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K2 Amplifier Keying Circuit
Feb 16, 2000
We supply a key line out for amplifiers with our 100W KPA100 option for the K2. A number of people (especially those running SSB) have expressed an interest in driving their amplifiers directly with the baseic 10W K2, so here's a simple two transistor circuit built to key an external amplifier. It takes less than an hour to build and it works great!
(The red RCA jack shown in the above picture is used when the K2's top
cover is removed.)
It takes the K2's 8R line and buffers it with two transistors to create an open collector keyed line to ground on TX. We used 8R because it transitions from 8V to 0V about 15-20ms before the K2 TX turns on.
The 8R signal, 6V, and GND are taken off the Xverter connector, J13, on the RF board. (See page 3 of the RF board schematic in Appendix B.) We put a female in-line connector in this slot and plugged the little perf board into it. The key line runs to a RCA jack mounted into one of the transverter jack holes in the K2's top cover.
Keep the line from 8R to the 2N7000 short to minimize loading and RF pickup.
Here's the circuit.
1 ea 2N7000
1 ea 2N2222A (PN2222A, 2N2222, 2N3904, or other NPN transistors are OK too.)
1 ea 10K 1/4 W
1 ea 2K 1/4W (1.5 to 2.7K OK)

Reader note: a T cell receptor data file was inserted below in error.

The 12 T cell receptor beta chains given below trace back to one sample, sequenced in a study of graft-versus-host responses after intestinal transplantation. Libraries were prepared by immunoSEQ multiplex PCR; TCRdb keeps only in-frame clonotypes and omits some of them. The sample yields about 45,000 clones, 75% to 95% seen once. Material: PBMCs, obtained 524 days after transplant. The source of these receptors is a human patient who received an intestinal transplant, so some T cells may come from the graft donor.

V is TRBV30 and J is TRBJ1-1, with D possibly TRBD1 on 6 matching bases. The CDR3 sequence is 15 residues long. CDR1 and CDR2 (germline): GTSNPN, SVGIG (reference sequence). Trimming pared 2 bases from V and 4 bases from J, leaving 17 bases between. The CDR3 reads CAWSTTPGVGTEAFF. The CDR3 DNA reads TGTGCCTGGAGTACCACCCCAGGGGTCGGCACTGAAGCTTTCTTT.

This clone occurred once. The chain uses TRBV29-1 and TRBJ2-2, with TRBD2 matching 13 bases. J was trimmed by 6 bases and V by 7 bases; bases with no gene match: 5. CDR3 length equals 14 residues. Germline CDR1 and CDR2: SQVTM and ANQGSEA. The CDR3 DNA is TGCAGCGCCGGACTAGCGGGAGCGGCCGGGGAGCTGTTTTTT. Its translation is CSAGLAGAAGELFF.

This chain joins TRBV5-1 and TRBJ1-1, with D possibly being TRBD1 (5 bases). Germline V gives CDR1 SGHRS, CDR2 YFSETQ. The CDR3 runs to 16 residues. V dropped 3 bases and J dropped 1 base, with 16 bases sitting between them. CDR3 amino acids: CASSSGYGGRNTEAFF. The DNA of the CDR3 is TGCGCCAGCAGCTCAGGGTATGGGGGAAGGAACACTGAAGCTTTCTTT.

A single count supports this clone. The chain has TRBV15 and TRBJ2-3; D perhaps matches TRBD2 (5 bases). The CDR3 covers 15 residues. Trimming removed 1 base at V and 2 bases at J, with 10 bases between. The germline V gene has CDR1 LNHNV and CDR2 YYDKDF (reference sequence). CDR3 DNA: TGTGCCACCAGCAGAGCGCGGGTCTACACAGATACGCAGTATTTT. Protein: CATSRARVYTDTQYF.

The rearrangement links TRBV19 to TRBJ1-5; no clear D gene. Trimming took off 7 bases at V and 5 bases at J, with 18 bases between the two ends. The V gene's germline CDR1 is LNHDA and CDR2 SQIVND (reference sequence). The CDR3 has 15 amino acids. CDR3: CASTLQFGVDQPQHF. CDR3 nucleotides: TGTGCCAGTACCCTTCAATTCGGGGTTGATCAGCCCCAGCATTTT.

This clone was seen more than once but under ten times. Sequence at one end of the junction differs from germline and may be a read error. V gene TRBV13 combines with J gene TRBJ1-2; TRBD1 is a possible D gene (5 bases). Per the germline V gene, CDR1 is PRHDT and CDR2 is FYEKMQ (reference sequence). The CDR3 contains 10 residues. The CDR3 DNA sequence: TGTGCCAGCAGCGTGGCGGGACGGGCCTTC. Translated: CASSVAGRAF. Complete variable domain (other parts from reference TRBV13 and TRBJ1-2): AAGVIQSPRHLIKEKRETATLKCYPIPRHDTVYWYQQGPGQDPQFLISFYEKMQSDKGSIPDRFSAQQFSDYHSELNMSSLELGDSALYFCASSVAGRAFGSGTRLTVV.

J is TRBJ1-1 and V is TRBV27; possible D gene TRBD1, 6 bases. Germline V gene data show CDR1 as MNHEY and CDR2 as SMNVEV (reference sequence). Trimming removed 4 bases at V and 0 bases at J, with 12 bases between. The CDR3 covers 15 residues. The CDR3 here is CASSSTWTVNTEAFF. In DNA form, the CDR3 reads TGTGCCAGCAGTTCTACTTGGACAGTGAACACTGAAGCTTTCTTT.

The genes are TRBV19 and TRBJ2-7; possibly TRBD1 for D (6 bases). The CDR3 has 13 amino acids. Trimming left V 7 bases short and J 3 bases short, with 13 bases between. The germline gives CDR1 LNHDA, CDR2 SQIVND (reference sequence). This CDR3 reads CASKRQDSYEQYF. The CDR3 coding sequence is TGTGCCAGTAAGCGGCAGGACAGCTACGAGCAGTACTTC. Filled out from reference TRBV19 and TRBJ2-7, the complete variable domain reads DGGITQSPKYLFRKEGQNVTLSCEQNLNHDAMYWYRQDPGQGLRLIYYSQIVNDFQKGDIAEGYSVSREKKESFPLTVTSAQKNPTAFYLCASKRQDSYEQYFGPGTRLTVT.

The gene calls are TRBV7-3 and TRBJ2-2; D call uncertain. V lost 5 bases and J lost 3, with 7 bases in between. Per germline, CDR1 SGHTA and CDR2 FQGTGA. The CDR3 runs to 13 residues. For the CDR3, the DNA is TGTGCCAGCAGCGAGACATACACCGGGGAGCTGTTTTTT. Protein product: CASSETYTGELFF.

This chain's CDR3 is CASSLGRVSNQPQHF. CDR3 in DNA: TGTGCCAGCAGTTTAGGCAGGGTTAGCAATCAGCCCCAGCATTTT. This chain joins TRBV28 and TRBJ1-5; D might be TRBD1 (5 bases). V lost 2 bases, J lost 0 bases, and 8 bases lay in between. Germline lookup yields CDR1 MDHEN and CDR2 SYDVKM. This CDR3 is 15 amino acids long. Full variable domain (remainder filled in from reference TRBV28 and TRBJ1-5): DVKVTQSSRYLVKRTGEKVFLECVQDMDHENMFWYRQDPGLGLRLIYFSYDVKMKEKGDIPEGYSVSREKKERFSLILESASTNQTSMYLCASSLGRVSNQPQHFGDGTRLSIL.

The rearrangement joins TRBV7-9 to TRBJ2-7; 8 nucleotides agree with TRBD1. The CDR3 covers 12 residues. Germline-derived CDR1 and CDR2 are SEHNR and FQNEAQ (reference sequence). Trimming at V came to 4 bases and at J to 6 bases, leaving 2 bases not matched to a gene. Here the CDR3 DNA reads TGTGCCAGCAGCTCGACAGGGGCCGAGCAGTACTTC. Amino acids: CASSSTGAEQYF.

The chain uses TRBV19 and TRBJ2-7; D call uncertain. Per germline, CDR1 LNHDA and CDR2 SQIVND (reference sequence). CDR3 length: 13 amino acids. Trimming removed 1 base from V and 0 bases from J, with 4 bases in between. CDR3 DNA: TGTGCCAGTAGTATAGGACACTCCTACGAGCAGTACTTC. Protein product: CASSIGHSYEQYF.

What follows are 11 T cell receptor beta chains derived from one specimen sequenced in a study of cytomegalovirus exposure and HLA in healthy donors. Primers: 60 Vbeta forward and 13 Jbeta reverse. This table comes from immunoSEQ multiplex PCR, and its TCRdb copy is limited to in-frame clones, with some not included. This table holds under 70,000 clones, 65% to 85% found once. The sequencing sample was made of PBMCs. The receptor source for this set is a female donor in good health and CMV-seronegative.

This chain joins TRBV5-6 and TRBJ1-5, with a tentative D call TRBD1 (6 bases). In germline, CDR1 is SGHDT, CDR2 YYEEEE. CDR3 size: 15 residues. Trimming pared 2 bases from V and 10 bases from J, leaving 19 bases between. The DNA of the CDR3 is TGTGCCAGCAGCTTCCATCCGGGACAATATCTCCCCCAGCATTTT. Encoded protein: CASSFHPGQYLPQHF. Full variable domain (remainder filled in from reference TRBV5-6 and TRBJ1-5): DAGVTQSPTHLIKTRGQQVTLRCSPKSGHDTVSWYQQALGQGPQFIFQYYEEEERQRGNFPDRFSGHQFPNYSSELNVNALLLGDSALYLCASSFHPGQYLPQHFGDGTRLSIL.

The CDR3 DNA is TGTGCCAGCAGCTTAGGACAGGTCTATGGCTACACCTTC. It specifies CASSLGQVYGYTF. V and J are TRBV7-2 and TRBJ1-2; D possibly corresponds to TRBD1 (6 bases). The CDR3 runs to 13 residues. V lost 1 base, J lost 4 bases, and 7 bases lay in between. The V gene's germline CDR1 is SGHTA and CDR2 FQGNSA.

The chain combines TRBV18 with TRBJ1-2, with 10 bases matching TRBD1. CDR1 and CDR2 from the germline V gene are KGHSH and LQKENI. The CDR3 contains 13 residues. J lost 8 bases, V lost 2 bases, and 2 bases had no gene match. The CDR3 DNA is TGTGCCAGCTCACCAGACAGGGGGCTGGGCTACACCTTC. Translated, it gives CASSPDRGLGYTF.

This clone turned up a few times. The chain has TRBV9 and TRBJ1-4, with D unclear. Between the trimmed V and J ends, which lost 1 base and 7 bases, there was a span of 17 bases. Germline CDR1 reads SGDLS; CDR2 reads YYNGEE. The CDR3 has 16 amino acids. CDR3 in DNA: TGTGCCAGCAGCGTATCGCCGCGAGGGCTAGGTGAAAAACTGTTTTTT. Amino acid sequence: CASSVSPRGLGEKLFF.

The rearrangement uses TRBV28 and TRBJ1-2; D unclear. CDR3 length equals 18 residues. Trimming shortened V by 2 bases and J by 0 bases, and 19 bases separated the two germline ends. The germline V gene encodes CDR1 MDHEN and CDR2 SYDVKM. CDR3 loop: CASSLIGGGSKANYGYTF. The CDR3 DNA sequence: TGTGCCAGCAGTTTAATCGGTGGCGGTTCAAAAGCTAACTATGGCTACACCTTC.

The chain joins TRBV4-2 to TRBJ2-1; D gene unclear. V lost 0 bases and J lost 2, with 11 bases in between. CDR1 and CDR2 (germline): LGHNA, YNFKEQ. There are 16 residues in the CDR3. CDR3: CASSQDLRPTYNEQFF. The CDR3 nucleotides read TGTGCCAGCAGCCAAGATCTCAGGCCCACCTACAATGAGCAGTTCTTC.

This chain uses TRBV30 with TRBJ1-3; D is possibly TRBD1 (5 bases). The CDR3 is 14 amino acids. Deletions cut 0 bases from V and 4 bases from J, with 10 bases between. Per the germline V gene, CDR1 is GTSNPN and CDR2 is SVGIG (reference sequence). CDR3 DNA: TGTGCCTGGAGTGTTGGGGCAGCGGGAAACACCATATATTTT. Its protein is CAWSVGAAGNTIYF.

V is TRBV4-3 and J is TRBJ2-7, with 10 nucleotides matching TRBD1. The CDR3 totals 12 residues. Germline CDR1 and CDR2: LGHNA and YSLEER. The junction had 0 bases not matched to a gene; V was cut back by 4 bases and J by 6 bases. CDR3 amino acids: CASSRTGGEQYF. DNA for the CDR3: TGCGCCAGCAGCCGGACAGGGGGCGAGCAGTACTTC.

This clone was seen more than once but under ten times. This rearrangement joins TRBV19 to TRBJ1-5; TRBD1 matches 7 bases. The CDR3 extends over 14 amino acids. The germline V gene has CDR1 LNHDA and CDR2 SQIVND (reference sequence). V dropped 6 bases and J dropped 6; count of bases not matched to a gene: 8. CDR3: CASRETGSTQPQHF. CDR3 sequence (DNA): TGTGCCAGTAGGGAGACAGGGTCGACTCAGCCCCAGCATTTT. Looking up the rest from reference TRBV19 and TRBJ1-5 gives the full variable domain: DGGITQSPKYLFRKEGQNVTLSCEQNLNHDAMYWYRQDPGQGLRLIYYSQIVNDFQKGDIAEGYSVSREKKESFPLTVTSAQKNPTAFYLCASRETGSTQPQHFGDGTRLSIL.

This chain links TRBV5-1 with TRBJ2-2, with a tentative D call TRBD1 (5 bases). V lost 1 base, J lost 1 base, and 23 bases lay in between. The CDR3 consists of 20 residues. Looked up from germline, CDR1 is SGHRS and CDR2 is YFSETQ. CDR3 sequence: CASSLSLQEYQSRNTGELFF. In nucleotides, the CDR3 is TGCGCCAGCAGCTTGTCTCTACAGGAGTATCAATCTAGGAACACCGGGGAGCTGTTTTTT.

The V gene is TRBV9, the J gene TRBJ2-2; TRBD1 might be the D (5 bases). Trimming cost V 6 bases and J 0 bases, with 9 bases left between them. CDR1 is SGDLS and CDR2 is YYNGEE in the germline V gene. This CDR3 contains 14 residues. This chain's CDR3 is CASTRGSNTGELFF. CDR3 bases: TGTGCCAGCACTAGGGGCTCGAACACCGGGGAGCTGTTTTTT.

Resistor values can be +/- 50% as per junk box availability.
Schematic drawing courtesy of Tom, N0SS
This circuit is designed for amplifiers that pull up to 5 to 12V on their keying input jack. Higher voltages should use this circuit to key a relay which in turn key's the amplifier. You can add a small relay running to 6V on the collector of the 2N2222A if you need to key an older amp. Make sure to also put a diode from the collector of the 2N2222A to ground (anode side to ground) to protect the transistor from negative pulses from the relay coil.
If you don't have a 2N7000, you can substitute another 2N2222 for it with a 10K resistor in series with 8R to its base.)
If you find you have RF getting into the keying circuit you can add a 0.01uF capacitor from the collector of the 2N2222A to ground. (This was not necessary in our testing)
|A pcb and kit of parts can be purchased from Tom Hammond, N0SS. Click here to go to Tom's web page.|
This circuit works great keying Eric's Alpha 87A. The K2 drives it to 500W on all bands! (Yes, we know, its Not QRP..) It's so silent that you won't know its in line unless you look at the wattmeter. (No relays in the 87A.)